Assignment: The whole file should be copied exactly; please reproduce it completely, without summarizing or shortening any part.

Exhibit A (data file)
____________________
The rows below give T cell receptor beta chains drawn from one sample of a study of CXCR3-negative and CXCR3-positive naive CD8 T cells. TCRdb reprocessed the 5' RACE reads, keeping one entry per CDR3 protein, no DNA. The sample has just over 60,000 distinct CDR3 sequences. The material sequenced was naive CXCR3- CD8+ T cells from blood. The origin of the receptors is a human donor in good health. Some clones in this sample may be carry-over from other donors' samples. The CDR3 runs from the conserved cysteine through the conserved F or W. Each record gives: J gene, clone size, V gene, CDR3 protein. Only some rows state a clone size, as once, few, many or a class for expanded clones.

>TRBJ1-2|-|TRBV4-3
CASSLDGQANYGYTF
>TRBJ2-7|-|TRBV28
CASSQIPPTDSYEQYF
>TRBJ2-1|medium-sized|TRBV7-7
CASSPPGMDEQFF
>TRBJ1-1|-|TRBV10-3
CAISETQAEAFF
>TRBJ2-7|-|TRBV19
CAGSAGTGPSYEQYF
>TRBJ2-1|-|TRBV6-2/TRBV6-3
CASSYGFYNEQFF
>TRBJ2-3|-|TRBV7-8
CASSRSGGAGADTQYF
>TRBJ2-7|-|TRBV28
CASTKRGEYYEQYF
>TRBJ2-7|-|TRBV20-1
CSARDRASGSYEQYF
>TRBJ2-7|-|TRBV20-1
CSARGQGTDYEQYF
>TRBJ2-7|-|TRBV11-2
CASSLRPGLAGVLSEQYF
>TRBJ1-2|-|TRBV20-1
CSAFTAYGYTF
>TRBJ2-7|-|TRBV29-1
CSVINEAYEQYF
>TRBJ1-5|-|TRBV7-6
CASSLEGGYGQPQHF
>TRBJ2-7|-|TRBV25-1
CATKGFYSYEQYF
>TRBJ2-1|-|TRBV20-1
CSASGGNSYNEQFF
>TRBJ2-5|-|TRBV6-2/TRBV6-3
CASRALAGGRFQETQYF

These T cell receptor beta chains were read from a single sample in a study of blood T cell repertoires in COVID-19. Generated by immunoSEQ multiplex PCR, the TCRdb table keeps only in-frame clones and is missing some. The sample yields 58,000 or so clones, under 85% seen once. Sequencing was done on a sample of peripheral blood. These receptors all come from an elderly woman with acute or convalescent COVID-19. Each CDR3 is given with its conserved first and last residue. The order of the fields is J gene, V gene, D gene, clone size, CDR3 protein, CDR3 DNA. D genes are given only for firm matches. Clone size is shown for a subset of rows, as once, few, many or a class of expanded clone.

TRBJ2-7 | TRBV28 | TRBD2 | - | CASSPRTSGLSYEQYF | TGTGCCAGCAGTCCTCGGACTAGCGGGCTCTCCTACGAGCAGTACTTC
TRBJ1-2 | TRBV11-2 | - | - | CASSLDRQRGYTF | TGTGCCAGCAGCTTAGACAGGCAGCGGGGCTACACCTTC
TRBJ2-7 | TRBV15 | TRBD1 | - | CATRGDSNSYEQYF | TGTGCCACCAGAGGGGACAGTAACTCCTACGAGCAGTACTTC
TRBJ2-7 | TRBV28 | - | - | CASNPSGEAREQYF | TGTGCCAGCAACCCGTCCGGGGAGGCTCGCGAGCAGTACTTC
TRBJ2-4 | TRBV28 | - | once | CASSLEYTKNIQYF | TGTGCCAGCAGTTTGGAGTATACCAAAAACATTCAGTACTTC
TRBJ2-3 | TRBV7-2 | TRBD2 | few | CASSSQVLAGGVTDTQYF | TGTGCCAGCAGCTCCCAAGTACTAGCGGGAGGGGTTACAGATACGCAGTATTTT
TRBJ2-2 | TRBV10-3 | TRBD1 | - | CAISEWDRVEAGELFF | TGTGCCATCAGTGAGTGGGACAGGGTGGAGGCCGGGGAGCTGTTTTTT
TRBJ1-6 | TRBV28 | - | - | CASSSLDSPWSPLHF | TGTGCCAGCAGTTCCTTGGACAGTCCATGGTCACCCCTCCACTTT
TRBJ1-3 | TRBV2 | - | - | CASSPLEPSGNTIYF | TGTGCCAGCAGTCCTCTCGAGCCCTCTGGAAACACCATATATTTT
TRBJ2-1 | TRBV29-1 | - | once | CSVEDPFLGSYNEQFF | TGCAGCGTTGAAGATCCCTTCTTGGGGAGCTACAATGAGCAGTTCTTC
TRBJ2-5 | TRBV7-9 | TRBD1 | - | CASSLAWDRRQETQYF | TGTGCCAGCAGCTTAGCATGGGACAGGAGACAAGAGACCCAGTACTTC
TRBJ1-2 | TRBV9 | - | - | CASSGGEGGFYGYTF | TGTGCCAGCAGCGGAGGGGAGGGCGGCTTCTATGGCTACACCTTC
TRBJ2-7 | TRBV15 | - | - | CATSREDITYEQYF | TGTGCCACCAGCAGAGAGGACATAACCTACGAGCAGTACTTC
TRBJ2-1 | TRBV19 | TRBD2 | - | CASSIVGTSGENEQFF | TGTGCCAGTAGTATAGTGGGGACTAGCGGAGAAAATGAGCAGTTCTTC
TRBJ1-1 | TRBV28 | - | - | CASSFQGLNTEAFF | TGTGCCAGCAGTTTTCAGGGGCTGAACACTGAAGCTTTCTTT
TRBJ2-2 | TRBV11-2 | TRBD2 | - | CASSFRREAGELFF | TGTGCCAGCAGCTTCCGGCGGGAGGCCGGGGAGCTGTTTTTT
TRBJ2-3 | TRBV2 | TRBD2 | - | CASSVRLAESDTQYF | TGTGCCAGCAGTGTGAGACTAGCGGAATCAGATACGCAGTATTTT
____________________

The rows below give T cell receptor beta chains drawn from one sample of a study of CXCR3-negative and CXCR3-positive naive CD8 T cells. TCRdb reprocessed the 5' RACE reads, keeping one entry per CDR3 protein, no DNA. The sample has just over 60,000 distinct CDR3 sequences. The material sequenced was naive CXCR3- CD8+ T cells from blood. The origin of the receptors is a human donor in good health. Some clones in this sample may be carry-over from other donors' samples. The CDR3 runs from the conserved cysteine through the conserved F or W. Each record gives: J gene, clone size, V gene, CDR3 protein. Only some rows state a clone size, as once, few, many or a class for expanded clones.

>TRBJ1-2|-|TRBV4-3
CASSLDGQANYGYTF
>TRBJ2-7|-|TRBV28
CASSQIPPTDSYEQYF
>TRBJ2-1|medium-sized|TRBV7-7
CASSPPGMDEQFF
>TRBJ1-1|-|TRBV10-3
CAISETQAEAFF
>TRBJ2-7|-|TRBV19
CAGSAGTGPSYEQYF
>TRBJ2-1|-|TRBV6-2/TRBV6-3
CASSYGFYNEQFF
>TRBJ2-3|-|TRBV7-8
CASSRSGGAGADTQYF
>TRBJ2-7|-|TRBV28
CASTKRGEYYEQYF
>TRBJ2-7|-|TRBV20-1
CSARDRASGSYEQYF
>TRBJ2-7|-|TRBV20-1
CSARGQGTDYEQYF
>TRBJ2-7|-|TRBV11-2
CASSLRPGLAGVLSEQYF
>TRBJ1-2|-|TRBV20-1
CSAFTAYGYTF
>TRBJ2-7|-|TRBV29-1
CSVINEAYEQYF
>TRBJ1-5|-|TRBV7-6
CASSLEGGYGQPQHF
>TRBJ2-7|-|TRBV25-1
CATKGFYSYEQYF
>TRBJ2-1|-|TRBV20-1
CSASGGNSYNEQFF
>TRBJ2-5|-|TRBV6-2/TRBV6-3
CASRALAGGRFQETQYF

These T cell receptor beta chains were read from a single sample in a study of blood T cell repertoires in COVID-19. Generated by immunoSEQ multiplex PCR, the TCRdb table keeps only in-frame clones and is missing some. The sample yields 58,000 or so clones, under 85% seen once. Sequencing was done on a sample of peripheral blood. These receptors all come from an elderly woman with acute or convalescent COVID-19. Each CDR3 is given with its conserved first and last residue. The order of the fields is J gene, V gene, D gene, clone size, CDR3 protein, CDR3 DNA. D genes are given only for firm matches. Clone size is shown for a subset of rows, as once, few, many or a class of expanded clone.

TRBJ2-7 | TRBV28 | TRBD2 | - | CASSPRTSGLSYEQYF | TGTGCCAGCAGTCCTCGGACTAGCGGGCTCTCCTACGAGCAGTACTTC
TRBJ1-2 | TRBV11-2 | - | - | CASSLDRQRGYTF | TGTGCCAGCAGCTTAGACAGGCAGCGGGGCTACACCTTC
TRBJ2-7 | TRBV15 | TRBD1 | - | CATRGDSNSYEQYF | TGTGCCACCAGAGGGGACAGTAACTCCTACGAGCAGTACTTC
TRBJ2-7 | TRBV28 | - | - | CASNPSGEAREQYF | TGTGCCAGCAACCCGTCCGGGGAGGCTCGCGAGCAGTACTTC
TRBJ2-4 | TRBV28 | - | once | CASSLEYTKNIQYF | TGTGCCAGCAGTTTGGAGTATACCAAAAACATTCAGTACTTC
TRBJ2-3 | TRBV7-2 | TRBD2 | few | CASSSQVLAGGVTDTQYF | TGTGCCAGCAGCTCCCAAGTACTAGCGGGAGGGGTTACAGATACGCAGTATTTT
TRBJ2-2 | TRBV10-3 | TRBD1 | - | CAISEWDRVEAGELFF | TGTGCCATCAGTGAGTGGGACAGGGTGGAGGCCGGGGAGCTGTTTTTT
TRBJ1-6 | TRBV28 | - | - | CASSSLDSPWSPLHF | TGTGCCAGCAGTTCCTTGGACAGTCCATGGTCACCCCTCCACTTT
TRBJ1-3 | TRBV2 | - | - | CASSPLEPSGNTIYF | TGTGCCAGCAGTCCTCTCGAGCCCTCTGGAAACACCATATATTTT
TRBJ2-1 | TRBV29-1 | - | once | CSVEDPFLGSYNEQFF | TGCAGCGTTGAAGATCCCTTCTTGGGGAGCTACAATGAGCAGTTCTTC
TRBJ2-5 | TRBV7-9 | TRBD1 | - | CASSLAWDRRQETQYF | TGTGCCAGCAGCTTAGCATGGGACAGGAGACAAGAGACCCAGTACTTC
TRBJ1-2 | TRBV9 | - | - | CASSGGEGGFYGYTF | TGTGCCAGCAGCGGAGGGGAGGGCGGCTTCTATGGCTACACCTTC
TRBJ2-7 | TRBV15 | - | - | CATSREDITYEQYF | TGTGCCACCAGCAGAGAGGACATAACCTACGAGCAGTACTTC
TRBJ2-1 | TRBV19 | TRBD2 | - | CASSIVGTSGENEQFF | TGTGCCAGTAGTATAGTGGGGACTAGCGGAGAAAATGAGCAGTTCTTC
TRBJ1-1 | TRBV28 | - | - | CASSFQGLNTEAFF | TGTGCCAGCAGTTTTCAGGGGCTGAACACTGAAGCTTTCTTT
TRBJ2-2 | TRBV11-2 | TRBD2 | - | CASSFRREAGELFF | TGTGCCAGCAGCTTCCGGCGGGAGGCCGGGGAGCTGTTTTTT
TRBJ2-3 | TRBV2 | TRBD2 | - | CASSVRLAESDTQYF | TGTGCCAGCAGTGTGAGACTAGCGGAATCAGATACGCAGTATTTT